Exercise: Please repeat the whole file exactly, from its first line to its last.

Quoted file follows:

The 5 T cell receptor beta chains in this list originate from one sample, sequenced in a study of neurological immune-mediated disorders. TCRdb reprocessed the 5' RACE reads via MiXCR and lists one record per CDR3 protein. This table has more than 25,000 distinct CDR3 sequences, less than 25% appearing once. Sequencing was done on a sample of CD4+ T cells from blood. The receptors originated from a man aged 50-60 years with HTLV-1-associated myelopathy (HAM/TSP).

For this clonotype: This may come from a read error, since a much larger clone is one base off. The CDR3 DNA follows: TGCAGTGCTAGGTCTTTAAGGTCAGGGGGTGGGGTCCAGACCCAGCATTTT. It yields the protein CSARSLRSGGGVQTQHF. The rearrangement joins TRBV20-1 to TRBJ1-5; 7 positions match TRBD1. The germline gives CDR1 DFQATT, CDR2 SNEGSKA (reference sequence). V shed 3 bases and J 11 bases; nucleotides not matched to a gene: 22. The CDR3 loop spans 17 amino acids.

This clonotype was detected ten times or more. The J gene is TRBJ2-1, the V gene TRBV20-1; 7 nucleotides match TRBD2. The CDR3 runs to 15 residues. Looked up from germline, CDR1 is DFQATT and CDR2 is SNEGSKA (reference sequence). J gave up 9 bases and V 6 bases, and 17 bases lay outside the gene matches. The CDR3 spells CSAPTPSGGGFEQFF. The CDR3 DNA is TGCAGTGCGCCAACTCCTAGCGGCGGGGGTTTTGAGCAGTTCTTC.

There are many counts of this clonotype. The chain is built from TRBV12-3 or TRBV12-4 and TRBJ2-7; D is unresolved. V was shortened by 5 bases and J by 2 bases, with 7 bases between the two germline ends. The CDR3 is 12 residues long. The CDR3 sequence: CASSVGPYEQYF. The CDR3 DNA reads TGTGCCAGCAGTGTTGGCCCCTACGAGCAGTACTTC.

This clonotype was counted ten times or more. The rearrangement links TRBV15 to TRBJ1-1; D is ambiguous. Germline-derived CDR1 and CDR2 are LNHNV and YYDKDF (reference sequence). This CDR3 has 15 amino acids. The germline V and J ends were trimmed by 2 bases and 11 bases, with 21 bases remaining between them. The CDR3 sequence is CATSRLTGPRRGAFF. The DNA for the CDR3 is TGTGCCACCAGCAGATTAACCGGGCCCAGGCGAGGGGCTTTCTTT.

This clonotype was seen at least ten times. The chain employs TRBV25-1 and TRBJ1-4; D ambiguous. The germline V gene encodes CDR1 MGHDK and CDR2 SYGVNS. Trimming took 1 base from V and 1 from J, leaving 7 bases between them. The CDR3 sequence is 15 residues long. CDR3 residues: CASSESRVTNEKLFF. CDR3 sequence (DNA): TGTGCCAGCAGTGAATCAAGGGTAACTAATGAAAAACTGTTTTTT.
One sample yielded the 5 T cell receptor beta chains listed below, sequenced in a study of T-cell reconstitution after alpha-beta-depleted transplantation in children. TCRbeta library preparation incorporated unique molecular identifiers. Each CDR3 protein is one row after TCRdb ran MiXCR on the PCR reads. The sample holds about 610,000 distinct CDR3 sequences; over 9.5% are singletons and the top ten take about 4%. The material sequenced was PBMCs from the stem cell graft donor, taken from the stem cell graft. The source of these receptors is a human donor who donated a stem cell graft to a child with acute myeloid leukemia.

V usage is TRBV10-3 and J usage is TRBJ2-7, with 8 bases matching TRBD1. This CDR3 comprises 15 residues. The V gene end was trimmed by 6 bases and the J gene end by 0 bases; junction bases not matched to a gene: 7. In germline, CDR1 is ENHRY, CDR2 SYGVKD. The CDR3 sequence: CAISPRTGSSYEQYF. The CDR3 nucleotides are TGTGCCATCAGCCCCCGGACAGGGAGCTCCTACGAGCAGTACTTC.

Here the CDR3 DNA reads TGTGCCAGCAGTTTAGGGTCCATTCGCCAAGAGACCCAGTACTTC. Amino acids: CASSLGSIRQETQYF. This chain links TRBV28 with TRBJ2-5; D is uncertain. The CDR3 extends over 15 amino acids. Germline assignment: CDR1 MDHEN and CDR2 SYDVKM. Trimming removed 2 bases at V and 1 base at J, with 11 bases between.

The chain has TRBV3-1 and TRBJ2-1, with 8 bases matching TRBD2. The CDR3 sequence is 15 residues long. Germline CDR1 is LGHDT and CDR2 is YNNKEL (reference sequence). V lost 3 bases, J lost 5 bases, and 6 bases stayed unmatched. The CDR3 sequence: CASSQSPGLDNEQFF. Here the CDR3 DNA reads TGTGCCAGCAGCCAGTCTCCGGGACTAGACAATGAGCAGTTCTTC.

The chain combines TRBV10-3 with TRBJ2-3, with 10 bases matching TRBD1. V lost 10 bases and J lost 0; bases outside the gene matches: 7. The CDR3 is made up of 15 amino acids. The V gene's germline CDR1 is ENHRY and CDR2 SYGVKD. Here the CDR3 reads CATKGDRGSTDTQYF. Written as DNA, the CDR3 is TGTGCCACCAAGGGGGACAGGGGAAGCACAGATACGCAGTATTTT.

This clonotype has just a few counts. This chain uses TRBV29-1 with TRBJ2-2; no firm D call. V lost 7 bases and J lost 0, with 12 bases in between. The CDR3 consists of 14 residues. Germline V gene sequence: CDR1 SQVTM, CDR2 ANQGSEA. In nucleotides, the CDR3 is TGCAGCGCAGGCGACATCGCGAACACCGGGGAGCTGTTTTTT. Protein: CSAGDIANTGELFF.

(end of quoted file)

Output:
The 5 T cell receptor beta chains in this list originate from one sample, sequenced in a study of neurological immune-mediated disorders. TCRdb reprocessed the 5' RACE reads via MiXCR and lists one record per CDR3 protein. This table has more than 25,000 distinct CDR3 sequences, less than 25% appearing once. Sequencing was done on a sample of CD4+ T cells from blood. The receptors originated from a man aged 50-60 years with HTLV-1-associated myelopathy (HAM/TSP).

For this clonotype: This may come from a read error, since a much larger clone is one base off. The CDR3 DNA follows: TGCAGTGCTAGGTCTTTAAGGTCAGGGGGTGGGGTCCAGACCCAGCATTTT. It yields the protein CSARSLRSGGGVQTQHF. The rearrangement joins TRBV20-1 to TRBJ1-5; 7 positions match TRBD1. The germline gives CDR1 DFQATT, CDR2 SNEGSKA (reference sequence). V shed 3 bases and J 11 bases; nucleotides not matched to a gene: 22. The CDR3 loop spans 17 amino acids.

This clonotype was detected ten times or more. The J gene is TRBJ2-1, the V gene TRBV20-1; 7 nucleotides match TRBD2. The CDR3 runs to 15 residues. Looked up from germline, CDR1 is DFQATT and CDR2 is SNEGSKA (reference sequence). J gave up 9 bases and V 6 bases, and 17 bases lay outside the gene matches. The CDR3 spells CSAPTPSGGGFEQFF. The CDR3 DNA is TGCAGTGCGCCAACTCCTAGCGGCGGGGGTTTTGAGCAGTTCTTC.

There are many counts of this clonotype. The chain is built from TRBV12-3 or TRBV12-4 and TRBJ2-7; D is unresolved. V was shortened by 5 bases and J by 2 bases, with 7 bases between the two germline ends. The CDR3 is 12 residues long. The CDR3 sequence: CASSVGPYEQYF. The CDR3 DNA reads TGTGCCAGCAGTGTTGGCCCCTACGAGCAGTACTTC.

This clonotype was counted ten times or more. The rearrangement links TRBV15 to TRBJ1-1; D is ambiguous. Germline-derived CDR1 and CDR2 are LNHNV and YYDKDF (reference sequence). This CDR3 has 15 amino acids. The germline V and J ends were trimmed by 2 bases and 11 bases, with 21 bases remaining between them. The CDR3 sequence is CATSRLTGPRRGAFF. The DNA for the CDR3 is TGTGCCACCAGCAGATTAACCGGGCCCAGGCGAGGGGCTTTCTTT.

This clonotype was seen at least ten times. The chain employs TRBV25-1 and TRBJ1-4; D ambiguous. The germline V gene encodes CDR1 MGHDK and CDR2 SYGVNS. Trimming took 1 base from V and 1 from J, leaving 7 bases between them. The CDR3 sequence is 15 residues long. CDR3 residues: CASSESRVTNEKLFF. CDR3 sequence (DNA): TGTGCCAGCAGTGAATCAAGGGTAACTAATGAAAAACTGTTTTTT.
One sample yielded the 5 T cell receptor beta chains listed below, sequenced in a study of T-cell reconstitution after alpha-beta-depleted transplantation in children. TCRbeta library preparation incorporated unique molecular identifiers. Each CDR3 protein is one row after TCRdb ran MiXCR on the PCR reads. The sample holds about 610,000 distinct CDR3 sequences; over 9.5% are singletons and the top ten take about 4%. The material sequenced was PBMCs from the stem cell graft donor, taken from the stem cell graft. The source of these receptors is a human donor who donated a stem cell graft to a child with acute myeloid leukemia.

V usage is TRBV10-3 and J usage is TRBJ2-7, with 8 bases matching TRBD1. This CDR3 comprises 15 residues. The V gene end was trimmed by 6 bases and the J gene end by 0 bases; junction bases not matched to a gene: 7. In germline, CDR1 is ENHRY, CDR2 SYGVKD. The CDR3 sequence: CAISPRTGSSYEQYF. The CDR3 nucleotides are TGTGCCATCAGCCCCCGGACAGGGAGCTCCTACGAGCAGTACTTC.

Here the CDR3 DNA reads TGTGCCAGCAGTTTAGGGTCCATTCGCCAAGAGACCCAGTACTTC. Amino acids: CASSLGSIRQETQYF. This chain links TRBV28 with TRBJ2-5; D is uncertain. The CDR3 extends over 15 amino acids. Germline assignment: CDR1 MDHEN and CDR2 SYDVKM. Trimming removed 2 bases at V and 1 base at J, with 11 bases between.

The chain has TRBV3-1 and TRBJ2-1, with 8 bases matching TRBD2. The CDR3 sequence is 15 residues long. Germline CDR1 is LGHDT and CDR2 is YNNKEL (reference sequence). V lost 3 bases, J lost 5 bases, and 6 bases stayed unmatched. The CDR3 sequence: CASSQSPGLDNEQFF. Here the CDR3 DNA reads TGTGCCAGCAGCCAGTCTCCGGGACTAGACAATGAGCAGTTCTTC.

The chain combines TRBV10-3 with TRBJ2-3, with 10 bases matching TRBD1. V lost 10 bases and J lost 0; bases outside the gene matches: 7. The CDR3 is made up of 15 amino acids. The V gene's germline CDR1 is ENHRY and CDR2 SYGVKD. Here the CDR3 reads CATKGDRGSTDTQYF. Written as DNA, the CDR3 is TGTGCCACCAAGGGGGACAGGGGAAGCACAGATACGCAGTATTTT.

This clonotype has just a few counts. This chain uses TRBV29-1 with TRBJ2-2; no firm D call. V lost 7 bases and J lost 0, with 12 bases in between. The CDR3 consists of 14 residues. Germline V gene sequence: CDR1 SQVTM, CDR2 ANQGSEA. In nucleotides, the CDR3 is TGCAGCGCAGGCGACATCGCGAACACCGGGGAGCTGTTTTTT. Protein: CSAGDIANTGELFF.